Notes from the meeting of the Civil Protection Scientific Advisory Board 12. September 2014
Scientists from the Icelandic Met Office and the Institute of Earth Sciences and representatives of the Civil Protection in Iceland attend the meetings of the Scientific Advisory Board of the Icelandic Civil Protection. Representative from The Environment Agency of Iceland and the Chief Epidemiologist and the Directorate of Health, were also present.
Conclusions of the Scientific Advisory Board of the Icelandic Civil Protection:
- The eruptive activity at Holuhraun continues at similar intensity. Lava flows at similar rates as yesterday. The lava is flowing towards East into Jökulsá á Fjöllum, slightly narrowing its path. No explosive activity due to the lava and river water interaction has been observed, but steam rises from the lava.
- Scientists flying over the Bárðarbunga area yesterday reported no new changes in the surface.
- Air quality in urban areas in the East of Iceland:
o Forecasts indicate that high concentrations of sulphuric gases may be expected in the northern part of the Eastern fjords, Fljótsdalur, Hérað, Jökuldalur, and Vopnafjörður. Forecast indicates that concentration may become highest in Hérað later today. High concentrations could occur in other areas as well. The Environment Agency will set up new monitoring stations in Akureyri and in South Iceland today. Geographical conditions must be considered when estimating air quality. People who feel discomfort are advised to stay indoors, close the windows and turn off air conditioning. Measurements of air quality can be found on the webpage loftgaedi.is. The Meteorological Office issues forecast on its web-page and warnings if conditions change to the worse.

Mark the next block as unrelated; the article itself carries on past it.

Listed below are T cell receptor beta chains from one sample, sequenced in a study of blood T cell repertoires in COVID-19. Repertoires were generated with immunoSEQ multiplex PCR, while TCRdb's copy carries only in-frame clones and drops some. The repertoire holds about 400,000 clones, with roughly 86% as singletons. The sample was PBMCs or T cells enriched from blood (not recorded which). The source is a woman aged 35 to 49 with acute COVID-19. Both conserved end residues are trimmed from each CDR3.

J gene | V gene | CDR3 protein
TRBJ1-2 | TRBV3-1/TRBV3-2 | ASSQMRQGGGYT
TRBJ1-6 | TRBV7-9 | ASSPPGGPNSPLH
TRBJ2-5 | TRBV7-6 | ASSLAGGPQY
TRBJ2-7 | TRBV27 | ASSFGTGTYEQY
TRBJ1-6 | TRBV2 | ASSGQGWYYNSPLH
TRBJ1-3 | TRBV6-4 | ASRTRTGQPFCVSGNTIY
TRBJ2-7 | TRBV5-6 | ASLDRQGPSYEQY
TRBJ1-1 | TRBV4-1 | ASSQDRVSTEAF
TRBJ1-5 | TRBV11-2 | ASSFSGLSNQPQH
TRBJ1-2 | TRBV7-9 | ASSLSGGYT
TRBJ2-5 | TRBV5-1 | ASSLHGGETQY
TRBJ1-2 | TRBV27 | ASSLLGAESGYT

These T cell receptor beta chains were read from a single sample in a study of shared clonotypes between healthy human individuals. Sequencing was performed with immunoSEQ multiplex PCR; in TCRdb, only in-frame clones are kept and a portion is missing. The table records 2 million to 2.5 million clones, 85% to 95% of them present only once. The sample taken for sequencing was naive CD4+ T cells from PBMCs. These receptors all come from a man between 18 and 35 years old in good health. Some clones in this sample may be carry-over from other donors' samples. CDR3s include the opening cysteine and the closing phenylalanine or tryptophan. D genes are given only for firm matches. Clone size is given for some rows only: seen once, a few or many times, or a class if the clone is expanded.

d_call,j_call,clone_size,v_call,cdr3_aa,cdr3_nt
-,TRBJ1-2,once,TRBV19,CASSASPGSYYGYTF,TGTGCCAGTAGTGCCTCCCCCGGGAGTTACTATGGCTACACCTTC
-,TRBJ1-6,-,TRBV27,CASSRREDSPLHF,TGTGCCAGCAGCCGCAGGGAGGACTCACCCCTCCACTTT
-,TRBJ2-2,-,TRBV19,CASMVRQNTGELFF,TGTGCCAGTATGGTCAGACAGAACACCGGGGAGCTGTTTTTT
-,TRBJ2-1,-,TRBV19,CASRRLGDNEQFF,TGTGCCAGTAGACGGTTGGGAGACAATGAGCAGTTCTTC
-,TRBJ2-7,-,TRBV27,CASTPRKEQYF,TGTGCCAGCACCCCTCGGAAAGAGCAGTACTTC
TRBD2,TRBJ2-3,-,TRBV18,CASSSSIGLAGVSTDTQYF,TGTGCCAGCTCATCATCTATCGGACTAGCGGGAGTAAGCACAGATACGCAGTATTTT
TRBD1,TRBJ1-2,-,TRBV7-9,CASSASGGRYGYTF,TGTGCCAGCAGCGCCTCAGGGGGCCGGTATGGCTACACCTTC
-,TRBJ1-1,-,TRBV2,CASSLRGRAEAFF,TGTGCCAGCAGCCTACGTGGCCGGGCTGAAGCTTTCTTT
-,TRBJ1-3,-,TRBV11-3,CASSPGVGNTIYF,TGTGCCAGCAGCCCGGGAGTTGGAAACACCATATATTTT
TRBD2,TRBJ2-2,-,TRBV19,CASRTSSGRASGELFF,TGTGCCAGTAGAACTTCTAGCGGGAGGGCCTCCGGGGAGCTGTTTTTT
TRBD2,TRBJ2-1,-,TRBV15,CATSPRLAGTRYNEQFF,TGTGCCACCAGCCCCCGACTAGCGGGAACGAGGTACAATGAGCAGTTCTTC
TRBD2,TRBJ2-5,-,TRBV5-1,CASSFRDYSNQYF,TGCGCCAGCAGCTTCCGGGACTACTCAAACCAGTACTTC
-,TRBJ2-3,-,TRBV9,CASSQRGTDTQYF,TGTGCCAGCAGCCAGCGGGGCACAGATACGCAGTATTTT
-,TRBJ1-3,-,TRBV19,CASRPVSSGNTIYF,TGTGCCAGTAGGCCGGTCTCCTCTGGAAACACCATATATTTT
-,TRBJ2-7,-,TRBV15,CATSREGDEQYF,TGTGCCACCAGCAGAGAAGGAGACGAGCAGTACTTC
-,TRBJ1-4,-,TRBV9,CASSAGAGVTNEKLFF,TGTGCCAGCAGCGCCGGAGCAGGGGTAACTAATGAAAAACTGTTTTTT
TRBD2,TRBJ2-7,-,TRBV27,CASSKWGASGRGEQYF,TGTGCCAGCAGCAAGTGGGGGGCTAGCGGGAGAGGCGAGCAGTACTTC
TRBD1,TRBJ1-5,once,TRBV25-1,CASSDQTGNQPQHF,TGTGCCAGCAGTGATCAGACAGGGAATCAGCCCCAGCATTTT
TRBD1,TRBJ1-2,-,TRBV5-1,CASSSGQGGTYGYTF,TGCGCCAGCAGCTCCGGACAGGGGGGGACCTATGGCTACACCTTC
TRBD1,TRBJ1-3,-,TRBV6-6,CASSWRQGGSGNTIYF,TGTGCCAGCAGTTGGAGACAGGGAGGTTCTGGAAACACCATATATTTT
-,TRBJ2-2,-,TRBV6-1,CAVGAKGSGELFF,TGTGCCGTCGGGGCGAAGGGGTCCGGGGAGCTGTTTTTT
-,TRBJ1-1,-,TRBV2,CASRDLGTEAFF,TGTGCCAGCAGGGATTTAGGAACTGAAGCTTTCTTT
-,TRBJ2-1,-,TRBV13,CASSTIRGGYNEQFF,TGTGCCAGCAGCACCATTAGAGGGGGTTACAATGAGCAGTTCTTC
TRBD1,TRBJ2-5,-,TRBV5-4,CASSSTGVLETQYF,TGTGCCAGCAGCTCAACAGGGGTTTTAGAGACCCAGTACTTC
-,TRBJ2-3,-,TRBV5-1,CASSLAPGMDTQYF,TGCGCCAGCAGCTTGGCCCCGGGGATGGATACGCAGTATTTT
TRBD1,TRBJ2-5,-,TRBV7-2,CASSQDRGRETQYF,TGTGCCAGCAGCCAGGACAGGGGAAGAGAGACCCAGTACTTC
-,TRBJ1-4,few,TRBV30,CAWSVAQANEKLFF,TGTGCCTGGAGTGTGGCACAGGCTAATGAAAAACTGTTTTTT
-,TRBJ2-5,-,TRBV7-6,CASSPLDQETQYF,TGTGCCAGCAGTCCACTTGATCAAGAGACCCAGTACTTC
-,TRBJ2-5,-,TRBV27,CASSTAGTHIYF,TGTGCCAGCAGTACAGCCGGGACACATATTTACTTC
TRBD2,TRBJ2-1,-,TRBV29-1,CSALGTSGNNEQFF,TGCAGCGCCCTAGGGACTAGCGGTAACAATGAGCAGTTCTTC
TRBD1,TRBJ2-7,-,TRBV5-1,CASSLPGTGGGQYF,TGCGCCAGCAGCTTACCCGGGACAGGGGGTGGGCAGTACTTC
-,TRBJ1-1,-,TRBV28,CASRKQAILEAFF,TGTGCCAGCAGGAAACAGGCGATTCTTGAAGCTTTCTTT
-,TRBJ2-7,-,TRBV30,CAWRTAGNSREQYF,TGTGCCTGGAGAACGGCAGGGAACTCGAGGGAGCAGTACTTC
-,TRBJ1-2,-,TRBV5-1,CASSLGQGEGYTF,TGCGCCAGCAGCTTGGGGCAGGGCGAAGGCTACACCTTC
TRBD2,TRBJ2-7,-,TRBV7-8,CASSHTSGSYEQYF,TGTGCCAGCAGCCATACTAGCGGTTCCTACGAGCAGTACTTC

o Instructions from the office of the Chief Epidemiologist and The Environment Agency can be found on their web-sites.
- Air quality at the eruption site:
o Gas emissions at the eruption site remain high. As local gas concentrations at the site can be life threatening, people at the eruption site should wear gas masks and gas meters. At the eruption site, local wind anomalies can occur due to thermal convection from the hot lava. This makes the conditions on site extremely dangerous as winds can change suddenly and unpredictably. Scientists in the field carry gas meters for their security.
- Earthquake activity in the caldera of Bárðarbunga remains similar to that of the last days. Epicenters are distributed along the northern and south-eastern caldera fault. Earthquake activity at the dyke tip has decreased. More than 50 events have been detected since midnight. Low frequency tremor has decreased.
- GPS observations:
o There are minor crustal movements around the dyke supporting the assumption that the amount of magma flowing into the dyke slightly exceeds the flow of magma erupted to the surface.
o Considering the time period since the beginning of the eruption slow movements towards the Bárðarbunga caldera indicate continuing subsidence of the caldera.
o A new GPS station was installed on top of Bárðarbunga yesterday to monitor the subsidence of the caldera floor.
- Three scenarios are considered most likely:
o Subsidence of the Bárðarbunga caldera stops and the eruption on Holuhraun declines gradually.
o Large-scale subsidence of the caldera occurs, prolonging or strengthening the eruption on Holuhraun. In this situation, it is likely that the eruptive fissure would lengthen southwards under Dyngjujökull, resulting in a jökulhlaup and an ash-producing eruption. It is also possible that eruptive fissures could develop in another location under the glacier.
o Large-scale subsidence of the caldera occurs, causing an eruption at the edge of the caldera. Such an eruption would melt large quantities of ice, leading to a major jökulhlaup, accompanied by ashfall.
Other scenarios cannot be excluded.
From the Icelandic Met Office:
The Aviation Colour Code for Bárðarbunga remains at ‘orange’ and the code for Askja is ‘green’.